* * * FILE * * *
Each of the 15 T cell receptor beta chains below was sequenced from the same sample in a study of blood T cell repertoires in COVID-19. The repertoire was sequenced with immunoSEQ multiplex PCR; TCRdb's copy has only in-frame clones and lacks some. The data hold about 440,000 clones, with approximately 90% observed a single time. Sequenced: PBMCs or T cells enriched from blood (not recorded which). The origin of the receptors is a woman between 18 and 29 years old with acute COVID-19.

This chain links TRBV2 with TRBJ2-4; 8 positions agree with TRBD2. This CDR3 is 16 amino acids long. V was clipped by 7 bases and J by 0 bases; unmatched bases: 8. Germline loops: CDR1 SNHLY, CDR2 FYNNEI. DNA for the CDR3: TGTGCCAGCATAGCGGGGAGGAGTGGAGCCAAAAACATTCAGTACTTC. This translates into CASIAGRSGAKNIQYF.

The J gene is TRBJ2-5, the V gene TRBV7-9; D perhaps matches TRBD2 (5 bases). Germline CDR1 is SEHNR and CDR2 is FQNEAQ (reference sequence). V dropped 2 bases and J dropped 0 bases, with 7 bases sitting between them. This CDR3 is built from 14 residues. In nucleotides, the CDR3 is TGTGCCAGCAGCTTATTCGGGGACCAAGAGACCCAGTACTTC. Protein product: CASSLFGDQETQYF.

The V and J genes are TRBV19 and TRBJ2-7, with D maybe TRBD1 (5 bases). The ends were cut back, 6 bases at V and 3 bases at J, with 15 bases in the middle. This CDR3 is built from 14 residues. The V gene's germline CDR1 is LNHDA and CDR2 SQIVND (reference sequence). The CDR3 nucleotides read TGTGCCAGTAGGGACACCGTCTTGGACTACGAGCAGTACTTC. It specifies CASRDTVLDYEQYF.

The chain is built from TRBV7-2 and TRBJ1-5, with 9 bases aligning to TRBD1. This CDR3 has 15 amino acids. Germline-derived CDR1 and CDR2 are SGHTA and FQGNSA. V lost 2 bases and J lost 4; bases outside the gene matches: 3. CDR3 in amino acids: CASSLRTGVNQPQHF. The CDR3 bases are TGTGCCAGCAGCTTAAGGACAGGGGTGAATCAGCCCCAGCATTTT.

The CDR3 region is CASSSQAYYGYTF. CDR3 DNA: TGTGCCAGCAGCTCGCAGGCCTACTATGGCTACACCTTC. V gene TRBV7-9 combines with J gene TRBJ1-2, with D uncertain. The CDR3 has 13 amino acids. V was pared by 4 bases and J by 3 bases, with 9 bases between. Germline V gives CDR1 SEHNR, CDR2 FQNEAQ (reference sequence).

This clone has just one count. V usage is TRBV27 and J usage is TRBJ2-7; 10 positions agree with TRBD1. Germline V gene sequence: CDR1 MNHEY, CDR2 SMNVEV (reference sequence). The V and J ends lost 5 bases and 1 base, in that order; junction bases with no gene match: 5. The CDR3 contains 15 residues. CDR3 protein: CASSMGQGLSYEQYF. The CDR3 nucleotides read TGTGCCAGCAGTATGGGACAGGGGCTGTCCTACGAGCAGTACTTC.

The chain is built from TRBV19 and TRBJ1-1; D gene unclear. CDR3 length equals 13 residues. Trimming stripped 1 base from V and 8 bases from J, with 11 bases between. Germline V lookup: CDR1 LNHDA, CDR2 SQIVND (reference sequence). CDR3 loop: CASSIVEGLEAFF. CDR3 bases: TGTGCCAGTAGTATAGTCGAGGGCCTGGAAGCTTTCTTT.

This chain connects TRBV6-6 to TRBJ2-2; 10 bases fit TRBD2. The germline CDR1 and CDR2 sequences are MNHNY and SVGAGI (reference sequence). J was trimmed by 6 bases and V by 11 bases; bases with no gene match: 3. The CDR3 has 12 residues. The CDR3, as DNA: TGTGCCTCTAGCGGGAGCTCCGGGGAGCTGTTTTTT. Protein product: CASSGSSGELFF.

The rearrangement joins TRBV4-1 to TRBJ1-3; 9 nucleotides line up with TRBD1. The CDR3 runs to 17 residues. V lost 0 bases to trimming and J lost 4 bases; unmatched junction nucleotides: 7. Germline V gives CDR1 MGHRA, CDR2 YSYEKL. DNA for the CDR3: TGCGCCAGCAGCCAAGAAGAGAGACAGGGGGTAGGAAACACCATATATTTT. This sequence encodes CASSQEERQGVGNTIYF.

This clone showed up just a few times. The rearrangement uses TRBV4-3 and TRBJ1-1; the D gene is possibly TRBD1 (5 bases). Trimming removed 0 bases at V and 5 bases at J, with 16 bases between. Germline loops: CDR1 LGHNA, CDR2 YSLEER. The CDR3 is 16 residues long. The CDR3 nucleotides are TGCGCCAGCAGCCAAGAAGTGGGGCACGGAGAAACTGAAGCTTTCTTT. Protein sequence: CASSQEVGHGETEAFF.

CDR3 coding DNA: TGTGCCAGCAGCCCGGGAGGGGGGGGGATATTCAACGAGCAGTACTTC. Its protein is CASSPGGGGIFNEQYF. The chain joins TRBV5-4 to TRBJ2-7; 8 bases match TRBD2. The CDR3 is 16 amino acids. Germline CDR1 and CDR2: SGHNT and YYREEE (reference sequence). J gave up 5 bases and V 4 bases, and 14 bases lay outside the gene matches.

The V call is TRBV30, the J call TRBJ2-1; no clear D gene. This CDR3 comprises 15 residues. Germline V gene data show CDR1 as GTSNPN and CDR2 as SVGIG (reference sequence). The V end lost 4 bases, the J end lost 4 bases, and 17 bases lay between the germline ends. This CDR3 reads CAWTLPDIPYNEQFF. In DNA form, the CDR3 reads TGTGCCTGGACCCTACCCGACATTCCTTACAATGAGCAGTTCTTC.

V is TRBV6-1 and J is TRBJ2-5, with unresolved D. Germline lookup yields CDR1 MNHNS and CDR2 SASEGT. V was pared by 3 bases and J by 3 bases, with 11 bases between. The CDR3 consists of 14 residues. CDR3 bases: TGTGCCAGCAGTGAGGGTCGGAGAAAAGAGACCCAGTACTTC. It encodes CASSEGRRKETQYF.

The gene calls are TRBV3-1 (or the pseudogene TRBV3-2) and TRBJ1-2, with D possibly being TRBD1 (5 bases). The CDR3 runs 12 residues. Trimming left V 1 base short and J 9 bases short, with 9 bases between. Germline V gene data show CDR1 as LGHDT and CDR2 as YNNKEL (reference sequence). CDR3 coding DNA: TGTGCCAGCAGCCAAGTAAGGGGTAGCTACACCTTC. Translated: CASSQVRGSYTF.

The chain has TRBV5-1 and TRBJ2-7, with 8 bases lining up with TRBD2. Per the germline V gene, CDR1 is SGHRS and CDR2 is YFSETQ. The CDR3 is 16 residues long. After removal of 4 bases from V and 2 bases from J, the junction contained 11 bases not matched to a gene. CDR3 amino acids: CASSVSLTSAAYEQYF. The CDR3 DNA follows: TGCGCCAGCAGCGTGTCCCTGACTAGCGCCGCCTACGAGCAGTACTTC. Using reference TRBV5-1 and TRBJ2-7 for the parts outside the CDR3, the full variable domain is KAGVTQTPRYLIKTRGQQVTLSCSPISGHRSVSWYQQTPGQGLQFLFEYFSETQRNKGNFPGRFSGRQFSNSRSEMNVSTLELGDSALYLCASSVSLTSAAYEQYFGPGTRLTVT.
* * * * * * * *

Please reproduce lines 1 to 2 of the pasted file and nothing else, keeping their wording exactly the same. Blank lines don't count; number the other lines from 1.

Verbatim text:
Each of the 15 T cell receptor beta chains below was sequenced from the same sample in a study of blood T cell repertoires in COVID-19. The repertoire was sequenced with immunoSEQ multiplex PCR; TCRdb's copy has only in-frame clones and lacks some. The data hold about 440,000 clones, with approximately 90% observed a single time. Sequenced: PBMCs or T cells enriched from blood (not recorded which). The origin of the receptors is a woman between 18 and 29 years old with acute COVID-19.

This chain links TRBV2 with TRBJ2-4; 8 positions agree with TRBD2. This CDR3 is 16 amino acids long. V was clipped by 7 bases and J by 0 bases; unmatched bases: 8. Germline loops: CDR1 SNHLY, CDR2 FYNNEI. DNA for the CDR3: TGTGCCAGCATAGCGGGGAGGAGTGGAGCCAAAAACATTCAGTACTTC. This translates into CASIAGRSGAKNIQYF.